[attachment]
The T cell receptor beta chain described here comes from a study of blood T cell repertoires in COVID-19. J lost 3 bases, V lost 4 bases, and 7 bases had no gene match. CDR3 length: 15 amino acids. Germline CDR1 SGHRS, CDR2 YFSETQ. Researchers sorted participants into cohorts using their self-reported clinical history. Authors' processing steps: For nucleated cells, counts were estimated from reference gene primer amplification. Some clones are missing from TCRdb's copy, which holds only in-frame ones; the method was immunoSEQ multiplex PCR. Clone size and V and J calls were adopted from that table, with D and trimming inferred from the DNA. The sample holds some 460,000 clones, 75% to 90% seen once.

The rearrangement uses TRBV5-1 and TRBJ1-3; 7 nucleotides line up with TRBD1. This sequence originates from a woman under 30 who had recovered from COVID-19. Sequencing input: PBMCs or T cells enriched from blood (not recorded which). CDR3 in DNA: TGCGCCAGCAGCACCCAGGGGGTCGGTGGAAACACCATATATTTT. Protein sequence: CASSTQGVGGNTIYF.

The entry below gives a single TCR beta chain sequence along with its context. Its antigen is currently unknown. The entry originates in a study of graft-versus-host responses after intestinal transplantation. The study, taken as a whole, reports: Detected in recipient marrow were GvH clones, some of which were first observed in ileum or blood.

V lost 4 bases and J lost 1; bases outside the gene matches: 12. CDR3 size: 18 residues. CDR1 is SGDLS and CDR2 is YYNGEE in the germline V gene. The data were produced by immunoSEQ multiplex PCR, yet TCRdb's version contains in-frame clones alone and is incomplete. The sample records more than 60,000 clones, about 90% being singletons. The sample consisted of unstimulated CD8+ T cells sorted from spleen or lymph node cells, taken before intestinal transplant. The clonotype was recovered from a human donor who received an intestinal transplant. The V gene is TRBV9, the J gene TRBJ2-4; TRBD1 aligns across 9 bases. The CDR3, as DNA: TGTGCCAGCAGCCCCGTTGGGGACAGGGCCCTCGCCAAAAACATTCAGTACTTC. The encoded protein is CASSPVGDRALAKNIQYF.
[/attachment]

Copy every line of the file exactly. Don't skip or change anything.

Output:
The T cell receptor beta chain described here comes from a study of blood T cell repertoires in COVID-19. J lost 3 bases, V lost 4 bases, and 7 bases had no gene match. CDR3 length: 15 amino acids. Germline CDR1 SGHRS, CDR2 YFSETQ. Researchers sorted participants into cohorts using their self-reported clinical history. Authors' processing steps: For nucleated cells, counts were estimated from reference gene primer amplification. Some clones are missing from TCRdb's copy, which holds only in-frame ones; the method was immunoSEQ multiplex PCR. Clone size and V and J calls were adopted from that table, with D and trimming inferred from the DNA. The sample holds some 460,000 clones, 75% to 90% seen once.

The rearrangement uses TRBV5-1 and TRBJ1-3; 7 nucleotides line up with TRBD1. This sequence originates from a woman under 30 who had recovered from COVID-19. Sequencing input: PBMCs or T cells enriched from blood (not recorded which). CDR3 in DNA: TGCGCCAGCAGCACCCAGGGGGTCGGTGGAAACACCATATATTTT. Protein sequence: CASSTQGVGGNTIYF.

The entry below gives a single TCR beta chain sequence along with its context. Its antigen is currently unknown. The entry originates in a study of graft-versus-host responses after intestinal transplantation. The study, taken as a whole, reports: Detected in recipient marrow were GvH clones, some of which were first observed in ileum or blood.

V lost 4 bases and J lost 1; bases outside the gene matches: 12. CDR3 size: 18 residues. CDR1 is SGDLS and CDR2 is YYNGEE in the germline V gene. The data were produced by immunoSEQ multiplex PCR, yet TCRdb's version contains in-frame clones alone and is incomplete. The sample records more than 60,000 clones, about 90% being singletons. The sample consisted of unstimulated CD8+ T cells sorted from spleen or lymph node cells, taken before intestinal transplant. The clonotype was recovered from a human donor who received an intestinal transplant. The V gene is TRBV9, the J gene TRBJ2-4; TRBD1 aligns across 9 bases. The CDR3, as DNA: TGTGCCAGCAGCCCCGTTGGGGACAGGGCCCTCGCCAAAAACATTCAGTACTTC. The encoded protein is CASSPVGDRALAKNIQYF.